It's something you certainly don't see every day, but it could be coming to a sidewalk near you in the next few months: a delivery robot.

Officials with Starship Technologies met with Idaho lawmakers to discuss House Bill 204, which will regulate these personal delivery devices.

Officials say these robots can deliver just about anything. So far, they've delivered take-out, groceries and packages.

The robot has nine cameras that surround the entire device, and eight sonic sensors that have a situational awareness of about 15 feet. David Catania with Starship Technologies says that means the robot senses humans or street signs and can avoid them. If the robot recognizes an obstacle it slows down and comes to a complete stop.

So how exactly does the delivery process work?

When you're ordering groceries online, you usually set up a time to pick them up. With the delivery robot, you would go through the checkout process and select "Starship" as your delivery device.

With an app on your phone, you'll be able to track your groceries every step of the way. You will also receive a special code that is unique to your order and that will unlock the robot, making sure your food or package don't fall in the wrong hands.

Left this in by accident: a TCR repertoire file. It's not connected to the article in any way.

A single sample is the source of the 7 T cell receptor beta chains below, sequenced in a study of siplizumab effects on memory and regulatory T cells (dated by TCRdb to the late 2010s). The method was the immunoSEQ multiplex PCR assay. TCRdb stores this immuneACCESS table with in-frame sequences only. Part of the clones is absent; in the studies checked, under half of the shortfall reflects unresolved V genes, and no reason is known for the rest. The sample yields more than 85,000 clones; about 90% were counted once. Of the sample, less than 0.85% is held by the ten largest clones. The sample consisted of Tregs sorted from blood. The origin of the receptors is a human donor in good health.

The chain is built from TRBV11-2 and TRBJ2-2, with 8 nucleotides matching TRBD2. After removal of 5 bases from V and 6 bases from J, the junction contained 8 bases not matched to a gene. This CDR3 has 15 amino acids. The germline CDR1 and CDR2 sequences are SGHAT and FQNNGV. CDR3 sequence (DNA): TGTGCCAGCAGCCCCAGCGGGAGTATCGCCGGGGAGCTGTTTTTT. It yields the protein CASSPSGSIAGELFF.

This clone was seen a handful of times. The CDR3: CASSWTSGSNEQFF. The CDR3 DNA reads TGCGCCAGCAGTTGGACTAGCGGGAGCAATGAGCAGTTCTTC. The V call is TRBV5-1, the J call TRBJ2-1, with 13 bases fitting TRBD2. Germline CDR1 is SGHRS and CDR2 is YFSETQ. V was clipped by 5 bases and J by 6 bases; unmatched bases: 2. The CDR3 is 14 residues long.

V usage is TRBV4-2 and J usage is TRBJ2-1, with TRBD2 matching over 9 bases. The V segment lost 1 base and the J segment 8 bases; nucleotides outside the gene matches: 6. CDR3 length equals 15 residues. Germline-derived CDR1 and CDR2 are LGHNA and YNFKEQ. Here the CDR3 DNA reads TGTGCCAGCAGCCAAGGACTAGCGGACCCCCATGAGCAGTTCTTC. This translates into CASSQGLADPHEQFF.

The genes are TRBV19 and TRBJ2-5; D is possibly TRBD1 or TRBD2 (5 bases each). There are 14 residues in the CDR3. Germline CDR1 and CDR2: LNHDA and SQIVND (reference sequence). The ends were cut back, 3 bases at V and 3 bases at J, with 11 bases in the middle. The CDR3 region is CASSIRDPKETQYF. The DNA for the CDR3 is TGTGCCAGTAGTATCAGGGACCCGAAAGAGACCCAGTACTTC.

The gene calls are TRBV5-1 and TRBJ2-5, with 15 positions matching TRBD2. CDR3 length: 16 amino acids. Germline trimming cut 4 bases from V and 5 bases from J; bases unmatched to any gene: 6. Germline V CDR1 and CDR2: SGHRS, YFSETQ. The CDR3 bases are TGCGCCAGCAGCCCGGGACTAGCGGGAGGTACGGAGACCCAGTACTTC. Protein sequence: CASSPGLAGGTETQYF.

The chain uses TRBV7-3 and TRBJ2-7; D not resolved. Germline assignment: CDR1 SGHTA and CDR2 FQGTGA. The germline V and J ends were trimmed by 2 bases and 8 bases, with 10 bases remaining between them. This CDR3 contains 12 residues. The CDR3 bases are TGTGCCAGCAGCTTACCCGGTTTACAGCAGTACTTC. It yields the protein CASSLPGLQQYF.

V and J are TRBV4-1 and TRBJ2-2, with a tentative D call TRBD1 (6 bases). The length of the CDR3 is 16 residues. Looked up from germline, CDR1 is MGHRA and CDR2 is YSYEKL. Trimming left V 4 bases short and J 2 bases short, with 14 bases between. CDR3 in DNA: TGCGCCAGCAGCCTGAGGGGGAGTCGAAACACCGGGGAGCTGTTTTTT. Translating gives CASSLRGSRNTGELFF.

Once you get your package or groceries, the robot goes back to where it came from. Catania says the robot can carry up to 30 pounds, travels at about 4 miles per hour, and is controlled by a human at all times.

"What we're looking at is cutting down on the 20,000-pound trucks that are doing deliveries and cutting down on the number of times you take your 2,000-pound car to pick up 20 pounds of groceries," said Catania. "It weighs about 35 pounds and is capable of doing these round trips in 30 minutes for less than a dollar. So we think it's just a win, win for everyone."

These robots are already successfully operated in the United States in cities like Washington, D.C., and in Redwood City, Calif.. They're also being used internationally in places like the United Kingdom and Switzerland.

Catania says worldwide, the robots have logged more than 30,000 miles of operation and have had more than 3 million human interactions, all without any incidents.

Representative Jason Monks is a co-sponsor of the bill and says this is an exciting time in technology.

"We heard about Amazon talking about drones before on delivery techniques and this is just one more advance that I think we'll see," said Monks. "I think that this is the beginning of a cusp of a lot of different delivery methods that we're going to see."

So what's next? Catania says that Starship Technologies will take the robot to the House, and from there the Senate, one step at a time through the Governor's Office. If all goes according to their plan and legislation passes, they will search for commercial partners.